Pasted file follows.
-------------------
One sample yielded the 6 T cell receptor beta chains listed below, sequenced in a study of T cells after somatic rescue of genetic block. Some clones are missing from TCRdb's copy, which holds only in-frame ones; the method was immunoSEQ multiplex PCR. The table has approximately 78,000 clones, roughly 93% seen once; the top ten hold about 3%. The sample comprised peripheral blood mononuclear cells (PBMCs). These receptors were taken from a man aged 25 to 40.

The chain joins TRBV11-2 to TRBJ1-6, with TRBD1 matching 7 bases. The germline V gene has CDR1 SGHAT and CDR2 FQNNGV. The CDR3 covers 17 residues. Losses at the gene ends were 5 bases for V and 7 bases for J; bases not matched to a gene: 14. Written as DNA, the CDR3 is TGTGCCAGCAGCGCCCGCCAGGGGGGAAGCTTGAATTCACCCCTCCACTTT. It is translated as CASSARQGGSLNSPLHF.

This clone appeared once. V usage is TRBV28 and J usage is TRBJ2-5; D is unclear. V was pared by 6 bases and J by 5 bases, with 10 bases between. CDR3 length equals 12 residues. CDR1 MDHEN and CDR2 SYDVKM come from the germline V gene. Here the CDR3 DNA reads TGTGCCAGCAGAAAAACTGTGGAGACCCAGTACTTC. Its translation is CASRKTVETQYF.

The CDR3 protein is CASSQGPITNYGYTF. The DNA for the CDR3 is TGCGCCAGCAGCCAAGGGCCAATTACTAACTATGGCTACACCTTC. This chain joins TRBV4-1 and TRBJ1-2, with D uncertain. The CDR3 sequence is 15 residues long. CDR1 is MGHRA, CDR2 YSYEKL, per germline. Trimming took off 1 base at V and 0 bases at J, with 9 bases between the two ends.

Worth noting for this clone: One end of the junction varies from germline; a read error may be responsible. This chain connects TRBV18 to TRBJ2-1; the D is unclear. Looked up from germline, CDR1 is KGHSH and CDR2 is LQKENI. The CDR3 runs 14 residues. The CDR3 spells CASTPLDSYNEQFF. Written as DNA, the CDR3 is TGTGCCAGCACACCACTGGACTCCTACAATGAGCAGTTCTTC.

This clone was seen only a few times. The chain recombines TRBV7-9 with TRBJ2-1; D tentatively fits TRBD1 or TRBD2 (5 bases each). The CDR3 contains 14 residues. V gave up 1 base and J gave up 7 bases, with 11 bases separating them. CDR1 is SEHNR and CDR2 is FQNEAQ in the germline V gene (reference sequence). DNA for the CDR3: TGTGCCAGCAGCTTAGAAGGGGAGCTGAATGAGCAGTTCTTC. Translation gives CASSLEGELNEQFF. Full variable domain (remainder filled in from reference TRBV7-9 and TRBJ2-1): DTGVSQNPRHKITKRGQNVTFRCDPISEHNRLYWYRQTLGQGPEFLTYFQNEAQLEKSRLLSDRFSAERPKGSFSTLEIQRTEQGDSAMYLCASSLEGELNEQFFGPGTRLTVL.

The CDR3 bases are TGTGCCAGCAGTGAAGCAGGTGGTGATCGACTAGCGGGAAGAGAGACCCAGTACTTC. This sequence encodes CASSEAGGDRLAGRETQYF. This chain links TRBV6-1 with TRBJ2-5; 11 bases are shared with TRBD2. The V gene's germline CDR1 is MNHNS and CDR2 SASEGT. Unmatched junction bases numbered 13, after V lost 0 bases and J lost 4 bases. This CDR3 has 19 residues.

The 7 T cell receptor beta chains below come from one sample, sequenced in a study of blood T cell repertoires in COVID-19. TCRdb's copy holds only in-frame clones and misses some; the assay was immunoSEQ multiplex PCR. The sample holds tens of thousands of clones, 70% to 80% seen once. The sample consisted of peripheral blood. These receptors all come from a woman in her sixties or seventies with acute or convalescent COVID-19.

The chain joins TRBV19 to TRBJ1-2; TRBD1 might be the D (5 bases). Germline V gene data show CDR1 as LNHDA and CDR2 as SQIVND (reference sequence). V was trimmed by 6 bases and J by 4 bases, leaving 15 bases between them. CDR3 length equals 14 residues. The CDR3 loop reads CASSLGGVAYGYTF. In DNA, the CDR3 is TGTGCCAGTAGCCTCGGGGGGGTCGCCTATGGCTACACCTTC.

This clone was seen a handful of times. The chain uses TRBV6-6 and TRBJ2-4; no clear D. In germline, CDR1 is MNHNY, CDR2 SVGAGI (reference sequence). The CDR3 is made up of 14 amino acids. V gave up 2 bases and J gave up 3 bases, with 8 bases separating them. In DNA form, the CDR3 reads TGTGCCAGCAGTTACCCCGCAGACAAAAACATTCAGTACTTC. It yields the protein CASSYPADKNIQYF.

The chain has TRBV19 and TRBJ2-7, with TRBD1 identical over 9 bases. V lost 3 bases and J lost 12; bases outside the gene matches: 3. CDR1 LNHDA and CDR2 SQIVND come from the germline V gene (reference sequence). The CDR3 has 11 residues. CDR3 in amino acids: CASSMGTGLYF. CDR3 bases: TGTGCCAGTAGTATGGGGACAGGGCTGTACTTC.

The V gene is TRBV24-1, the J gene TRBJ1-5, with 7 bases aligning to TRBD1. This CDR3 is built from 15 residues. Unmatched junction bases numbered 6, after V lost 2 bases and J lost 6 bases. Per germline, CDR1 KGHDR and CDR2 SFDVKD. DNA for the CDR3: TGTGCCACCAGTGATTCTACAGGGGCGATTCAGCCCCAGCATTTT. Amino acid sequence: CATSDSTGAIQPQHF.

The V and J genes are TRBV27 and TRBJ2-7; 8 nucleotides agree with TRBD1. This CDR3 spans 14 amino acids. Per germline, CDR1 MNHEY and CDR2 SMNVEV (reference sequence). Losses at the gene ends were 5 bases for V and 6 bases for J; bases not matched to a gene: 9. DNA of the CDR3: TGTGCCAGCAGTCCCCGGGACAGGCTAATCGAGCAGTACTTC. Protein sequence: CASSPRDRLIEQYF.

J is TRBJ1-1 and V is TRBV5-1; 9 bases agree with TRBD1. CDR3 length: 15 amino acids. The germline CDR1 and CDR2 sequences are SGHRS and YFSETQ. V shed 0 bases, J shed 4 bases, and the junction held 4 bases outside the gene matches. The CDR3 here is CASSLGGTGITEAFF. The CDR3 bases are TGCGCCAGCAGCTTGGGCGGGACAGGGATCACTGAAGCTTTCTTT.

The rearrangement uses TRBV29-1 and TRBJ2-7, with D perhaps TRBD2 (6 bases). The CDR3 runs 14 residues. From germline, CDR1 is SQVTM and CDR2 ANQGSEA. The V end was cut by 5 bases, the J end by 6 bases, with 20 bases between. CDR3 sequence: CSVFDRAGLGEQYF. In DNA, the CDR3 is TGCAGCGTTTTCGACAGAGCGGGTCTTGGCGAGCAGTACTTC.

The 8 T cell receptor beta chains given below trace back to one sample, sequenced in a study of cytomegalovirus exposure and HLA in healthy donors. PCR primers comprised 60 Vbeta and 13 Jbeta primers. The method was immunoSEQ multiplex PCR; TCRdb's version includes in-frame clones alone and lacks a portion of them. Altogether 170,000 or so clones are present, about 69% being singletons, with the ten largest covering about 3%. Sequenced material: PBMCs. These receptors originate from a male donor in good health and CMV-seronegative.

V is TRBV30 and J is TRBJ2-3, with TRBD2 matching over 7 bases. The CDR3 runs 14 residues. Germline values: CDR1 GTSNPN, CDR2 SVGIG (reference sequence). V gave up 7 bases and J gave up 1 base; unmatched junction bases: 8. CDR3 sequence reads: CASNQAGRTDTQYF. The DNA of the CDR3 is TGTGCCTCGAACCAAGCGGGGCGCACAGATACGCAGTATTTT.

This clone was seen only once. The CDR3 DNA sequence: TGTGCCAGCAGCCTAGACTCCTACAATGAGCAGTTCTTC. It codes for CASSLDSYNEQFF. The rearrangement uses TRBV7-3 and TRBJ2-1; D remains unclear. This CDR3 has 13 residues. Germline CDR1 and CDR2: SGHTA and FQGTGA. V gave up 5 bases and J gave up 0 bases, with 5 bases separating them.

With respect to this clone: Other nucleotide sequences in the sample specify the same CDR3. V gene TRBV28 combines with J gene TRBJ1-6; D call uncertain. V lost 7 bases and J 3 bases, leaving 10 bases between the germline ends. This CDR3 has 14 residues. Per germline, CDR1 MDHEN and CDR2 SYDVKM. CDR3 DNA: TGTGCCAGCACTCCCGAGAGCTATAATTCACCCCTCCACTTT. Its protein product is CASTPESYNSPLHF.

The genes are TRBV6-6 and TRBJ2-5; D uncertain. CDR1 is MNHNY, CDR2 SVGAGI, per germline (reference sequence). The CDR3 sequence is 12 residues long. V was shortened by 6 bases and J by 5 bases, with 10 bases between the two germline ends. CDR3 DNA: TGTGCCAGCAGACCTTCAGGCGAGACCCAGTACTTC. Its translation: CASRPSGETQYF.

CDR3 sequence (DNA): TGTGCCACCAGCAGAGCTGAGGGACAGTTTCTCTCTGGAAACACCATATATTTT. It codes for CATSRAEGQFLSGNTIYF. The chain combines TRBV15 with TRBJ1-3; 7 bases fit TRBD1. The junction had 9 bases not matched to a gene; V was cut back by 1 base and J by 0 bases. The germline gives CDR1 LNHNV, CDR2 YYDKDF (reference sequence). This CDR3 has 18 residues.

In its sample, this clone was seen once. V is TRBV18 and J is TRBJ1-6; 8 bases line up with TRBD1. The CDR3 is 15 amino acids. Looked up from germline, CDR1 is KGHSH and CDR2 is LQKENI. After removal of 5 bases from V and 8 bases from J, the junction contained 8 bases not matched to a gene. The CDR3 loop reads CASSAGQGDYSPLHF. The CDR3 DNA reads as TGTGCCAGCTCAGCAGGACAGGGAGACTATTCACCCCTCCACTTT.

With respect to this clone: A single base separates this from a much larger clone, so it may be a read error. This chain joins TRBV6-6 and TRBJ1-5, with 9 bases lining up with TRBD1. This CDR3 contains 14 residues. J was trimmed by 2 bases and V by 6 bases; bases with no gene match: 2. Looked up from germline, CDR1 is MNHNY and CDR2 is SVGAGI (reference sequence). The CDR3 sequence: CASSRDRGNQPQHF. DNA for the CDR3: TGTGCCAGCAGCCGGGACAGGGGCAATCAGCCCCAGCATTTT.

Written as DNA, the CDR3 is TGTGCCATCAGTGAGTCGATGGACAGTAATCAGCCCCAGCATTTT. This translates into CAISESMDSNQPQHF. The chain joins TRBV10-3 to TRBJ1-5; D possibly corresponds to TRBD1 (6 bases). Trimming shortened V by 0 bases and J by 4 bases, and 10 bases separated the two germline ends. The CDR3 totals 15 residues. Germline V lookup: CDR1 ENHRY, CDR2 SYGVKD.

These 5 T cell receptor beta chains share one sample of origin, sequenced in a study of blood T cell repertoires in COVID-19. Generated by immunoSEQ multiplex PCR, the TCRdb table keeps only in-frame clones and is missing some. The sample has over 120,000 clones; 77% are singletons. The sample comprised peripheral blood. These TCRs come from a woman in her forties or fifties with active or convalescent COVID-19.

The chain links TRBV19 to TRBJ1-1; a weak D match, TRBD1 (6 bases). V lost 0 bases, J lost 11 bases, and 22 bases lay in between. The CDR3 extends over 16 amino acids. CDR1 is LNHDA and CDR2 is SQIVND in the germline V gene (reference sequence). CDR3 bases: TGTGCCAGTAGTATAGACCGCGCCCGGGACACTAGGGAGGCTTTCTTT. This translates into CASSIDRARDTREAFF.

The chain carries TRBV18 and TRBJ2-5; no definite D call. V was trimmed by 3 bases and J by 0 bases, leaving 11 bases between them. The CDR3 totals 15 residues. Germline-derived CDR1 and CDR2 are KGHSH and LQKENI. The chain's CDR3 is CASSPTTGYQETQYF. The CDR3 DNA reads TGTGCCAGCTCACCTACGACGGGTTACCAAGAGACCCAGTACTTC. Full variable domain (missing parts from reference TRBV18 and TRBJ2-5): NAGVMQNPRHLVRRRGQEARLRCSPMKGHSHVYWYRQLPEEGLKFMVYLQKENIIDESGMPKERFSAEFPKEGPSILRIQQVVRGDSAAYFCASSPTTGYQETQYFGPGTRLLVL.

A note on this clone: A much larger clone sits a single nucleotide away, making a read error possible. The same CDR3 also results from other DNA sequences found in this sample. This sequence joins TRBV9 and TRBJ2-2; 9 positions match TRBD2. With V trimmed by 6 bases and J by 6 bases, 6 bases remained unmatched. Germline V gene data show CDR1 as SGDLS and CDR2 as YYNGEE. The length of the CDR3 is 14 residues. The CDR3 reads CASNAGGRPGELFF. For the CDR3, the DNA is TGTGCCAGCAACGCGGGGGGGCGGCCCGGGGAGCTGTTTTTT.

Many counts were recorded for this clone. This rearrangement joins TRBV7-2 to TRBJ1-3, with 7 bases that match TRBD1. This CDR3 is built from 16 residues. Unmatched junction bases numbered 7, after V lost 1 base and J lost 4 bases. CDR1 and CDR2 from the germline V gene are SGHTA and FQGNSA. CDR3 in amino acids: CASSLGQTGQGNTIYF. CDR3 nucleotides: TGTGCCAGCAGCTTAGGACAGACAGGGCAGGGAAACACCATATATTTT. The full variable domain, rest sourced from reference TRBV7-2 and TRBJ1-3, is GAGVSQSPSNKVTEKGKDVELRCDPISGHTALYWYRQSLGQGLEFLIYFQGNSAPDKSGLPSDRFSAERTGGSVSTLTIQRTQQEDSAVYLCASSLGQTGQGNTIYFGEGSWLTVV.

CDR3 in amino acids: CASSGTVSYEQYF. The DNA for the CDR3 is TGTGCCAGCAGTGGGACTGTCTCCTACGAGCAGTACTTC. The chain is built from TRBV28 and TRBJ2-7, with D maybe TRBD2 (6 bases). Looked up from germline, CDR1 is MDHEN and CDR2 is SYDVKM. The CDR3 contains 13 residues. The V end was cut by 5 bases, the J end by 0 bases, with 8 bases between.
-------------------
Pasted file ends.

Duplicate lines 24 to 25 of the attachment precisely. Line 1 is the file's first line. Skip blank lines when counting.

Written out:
Written as DNA, the CDR3 is TGTGCCATCAGTGAGTCGATGGACAGTAATCAGCCCCAGCATTTT. This translates into CAISESMDSNQPQHF. The chain joins TRBV10-3 to TRBJ1-5; D possibly corresponds to TRBD1 (6 bases). Trimming shortened V by 0 bases and J by 4 bases, and 10 bases separated the two germline ends. The CDR3 totals 15 residues. Germline V lookup: CDR1 ENHRY, CDR2 SYGVKD.

These 5 T cell receptor beta chains share one sample of origin, sequenced in a study of blood T cell repertoires in COVID-19. Generated by immunoSEQ multiplex PCR, the TCRdb table keeps only in-frame clones and is missing some. The sample has over 120,000 clones; 77% are singletons. The sample comprised peripheral blood. These TCRs come from a woman in her forties or fifties with active or convalescent COVID-19.